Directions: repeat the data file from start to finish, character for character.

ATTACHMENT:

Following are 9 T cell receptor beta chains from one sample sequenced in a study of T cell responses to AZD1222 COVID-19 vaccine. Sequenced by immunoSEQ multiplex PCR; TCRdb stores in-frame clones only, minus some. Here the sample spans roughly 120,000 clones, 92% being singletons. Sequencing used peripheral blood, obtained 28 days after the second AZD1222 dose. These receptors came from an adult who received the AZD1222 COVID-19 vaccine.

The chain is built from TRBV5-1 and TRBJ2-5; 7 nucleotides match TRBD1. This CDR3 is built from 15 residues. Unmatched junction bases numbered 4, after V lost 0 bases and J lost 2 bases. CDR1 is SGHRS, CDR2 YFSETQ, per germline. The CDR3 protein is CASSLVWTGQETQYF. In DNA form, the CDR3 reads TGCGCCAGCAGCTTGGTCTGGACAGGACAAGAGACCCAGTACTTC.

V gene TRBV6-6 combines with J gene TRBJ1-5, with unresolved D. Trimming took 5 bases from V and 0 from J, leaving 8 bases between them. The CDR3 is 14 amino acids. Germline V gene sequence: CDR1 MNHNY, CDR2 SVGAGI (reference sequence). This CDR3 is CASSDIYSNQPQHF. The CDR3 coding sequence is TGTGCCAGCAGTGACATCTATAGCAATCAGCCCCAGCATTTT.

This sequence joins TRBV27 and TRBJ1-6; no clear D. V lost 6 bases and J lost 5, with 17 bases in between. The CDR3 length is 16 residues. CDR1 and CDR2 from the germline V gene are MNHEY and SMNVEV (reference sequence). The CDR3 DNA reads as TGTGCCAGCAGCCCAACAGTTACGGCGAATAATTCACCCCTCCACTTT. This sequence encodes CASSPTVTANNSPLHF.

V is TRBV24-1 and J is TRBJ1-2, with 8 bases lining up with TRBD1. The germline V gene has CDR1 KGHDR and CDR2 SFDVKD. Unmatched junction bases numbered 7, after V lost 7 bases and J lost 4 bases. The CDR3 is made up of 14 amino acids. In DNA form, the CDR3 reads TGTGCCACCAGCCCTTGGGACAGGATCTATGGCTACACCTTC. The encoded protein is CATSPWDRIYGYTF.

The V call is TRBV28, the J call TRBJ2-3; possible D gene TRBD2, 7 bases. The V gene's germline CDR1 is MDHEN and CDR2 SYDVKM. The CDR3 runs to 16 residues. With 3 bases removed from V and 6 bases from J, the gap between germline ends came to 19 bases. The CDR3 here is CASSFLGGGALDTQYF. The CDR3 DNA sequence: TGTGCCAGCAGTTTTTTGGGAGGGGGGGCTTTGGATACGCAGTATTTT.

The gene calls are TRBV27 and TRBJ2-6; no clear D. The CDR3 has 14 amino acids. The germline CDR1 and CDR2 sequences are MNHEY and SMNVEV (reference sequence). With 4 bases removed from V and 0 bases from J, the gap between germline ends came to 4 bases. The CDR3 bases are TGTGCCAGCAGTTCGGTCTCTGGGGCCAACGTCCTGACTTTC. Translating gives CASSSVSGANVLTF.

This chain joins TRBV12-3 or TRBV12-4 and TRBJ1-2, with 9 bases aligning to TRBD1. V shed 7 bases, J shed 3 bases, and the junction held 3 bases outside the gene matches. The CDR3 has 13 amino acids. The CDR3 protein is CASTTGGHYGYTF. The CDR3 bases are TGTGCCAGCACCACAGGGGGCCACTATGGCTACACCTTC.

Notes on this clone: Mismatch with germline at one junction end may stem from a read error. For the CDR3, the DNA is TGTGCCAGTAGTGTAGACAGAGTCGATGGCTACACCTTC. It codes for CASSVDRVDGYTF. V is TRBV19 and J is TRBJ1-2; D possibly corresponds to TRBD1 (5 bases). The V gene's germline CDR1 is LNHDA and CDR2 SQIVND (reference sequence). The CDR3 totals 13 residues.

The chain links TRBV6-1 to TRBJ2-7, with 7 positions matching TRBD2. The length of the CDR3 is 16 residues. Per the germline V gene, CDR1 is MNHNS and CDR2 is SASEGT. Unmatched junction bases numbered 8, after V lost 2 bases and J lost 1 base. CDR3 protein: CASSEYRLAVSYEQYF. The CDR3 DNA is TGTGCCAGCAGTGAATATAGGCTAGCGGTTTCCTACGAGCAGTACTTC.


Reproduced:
Following are 9 T cell receptor beta chains from one sample sequenced in a study of T cell responses to AZD1222 COVID-19 vaccine. Sequenced by immunoSEQ multiplex PCR; TCRdb stores in-frame clones only, minus some. Here the sample spans roughly 120,000 clones, 92% being singletons. Sequencing used peripheral blood, obtained 28 days after the second AZD1222 dose. These receptors came from an adult who received the AZD1222 COVID-19 vaccine.

The chain is built from TRBV5-1 and TRBJ2-5; 7 nucleotides match TRBD1. This CDR3 is built from 15 residues. Unmatched junction bases numbered 4, after V lost 0 bases and J lost 2 bases. CDR1 is SGHRS, CDR2 YFSETQ, per germline. The CDR3 protein is CASSLVWTGQETQYF. In DNA form, the CDR3 reads TGCGCCAGCAGCTTGGTCTGGACAGGACAAGAGACCCAGTACTTC.

V gene TRBV6-6 combines with J gene TRBJ1-5, with unresolved D. Trimming took 5 bases from V and 0 from J, leaving 8 bases between them. The CDR3 is 14 amino acids. Germline V gene sequence: CDR1 MNHNY, CDR2 SVGAGI (reference sequence). This CDR3 is CASSDIYSNQPQHF. The CDR3 coding sequence is TGTGCCAGCAGTGACATCTATAGCAATCAGCCCCAGCATTTT.

This sequence joins TRBV27 and TRBJ1-6; no clear D. V lost 6 bases and J lost 5, with 17 bases in between. The CDR3 length is 16 residues. CDR1 and CDR2 from the germline V gene are MNHEY and SMNVEV (reference sequence). The CDR3 DNA reads as TGTGCCAGCAGCCCAACAGTTACGGCGAATAATTCACCCCTCCACTTT. This sequence encodes CASSPTVTANNSPLHF.

V is TRBV24-1 and J is TRBJ1-2, with 8 bases lining up with TRBD1. The germline V gene has CDR1 KGHDR and CDR2 SFDVKD. Unmatched junction bases numbered 7, after V lost 7 bases and J lost 4 bases. The CDR3 is made up of 14 amino acids. In DNA form, the CDR3 reads TGTGCCACCAGCCCTTGGGACAGGATCTATGGCTACACCTTC. The encoded protein is CATSPWDRIYGYTF.

The V call is TRBV28, the J call TRBJ2-3; possible D gene TRBD2, 7 bases. The V gene's germline CDR1 is MDHEN and CDR2 SYDVKM. The CDR3 runs to 16 residues. With 3 bases removed from V and 6 bases from J, the gap between germline ends came to 19 bases. The CDR3 here is CASSFLGGGALDTQYF. The CDR3 DNA sequence: TGTGCCAGCAGTTTTTTGGGAGGGGGGGCTTTGGATACGCAGTATTTT.

The gene calls are TRBV27 and TRBJ2-6; no clear D. The CDR3 has 14 amino acids. The germline CDR1 and CDR2 sequences are MNHEY and SMNVEV (reference sequence). With 4 bases removed from V and 0 bases from J, the gap between germline ends came to 4 bases. The CDR3 bases are TGTGCCAGCAGTTCGGTCTCTGGGGCCAACGTCCTGACTTTC. Translating gives CASSSVSGANVLTF.

This chain joins TRBV12-3 or TRBV12-4 and TRBJ1-2, with 9 bases aligning to TRBD1. V shed 7 bases, J shed 3 bases, and the junction held 3 bases outside the gene matches. The CDR3 has 13 amino acids. The CDR3 protein is CASTTGGHYGYTF. The CDR3 bases are TGTGCCAGCACCACAGGGGGCCACTATGGCTACACCTTC.

Notes on this clone: Mismatch with germline at one junction end may stem from a read error. For the CDR3, the DNA is TGTGCCAGTAGTGTAGACAGAGTCGATGGCTACACCTTC. It codes for CASSVDRVDGYTF. V is TRBV19 and J is TRBJ1-2; D possibly corresponds to TRBD1 (5 bases). The V gene's germline CDR1 is LNHDA and CDR2 SQIVND (reference sequence). The CDR3 totals 13 residues.

The chain links TRBV6-1 to TRBJ2-7, with 7 positions matching TRBD2. The length of the CDR3 is 16 residues. Per the germline V gene, CDR1 is MNHNS and CDR2 is SASEGT. Unmatched junction bases numbered 8, after V lost 2 bases and J lost 1 base. CDR3 protein: CASSEYRLAVSYEQYF. The CDR3 DNA is TGTGCCAGCAGTGAATATAGGCTAGCGGTTTCCTACGAGCAGTACTTC.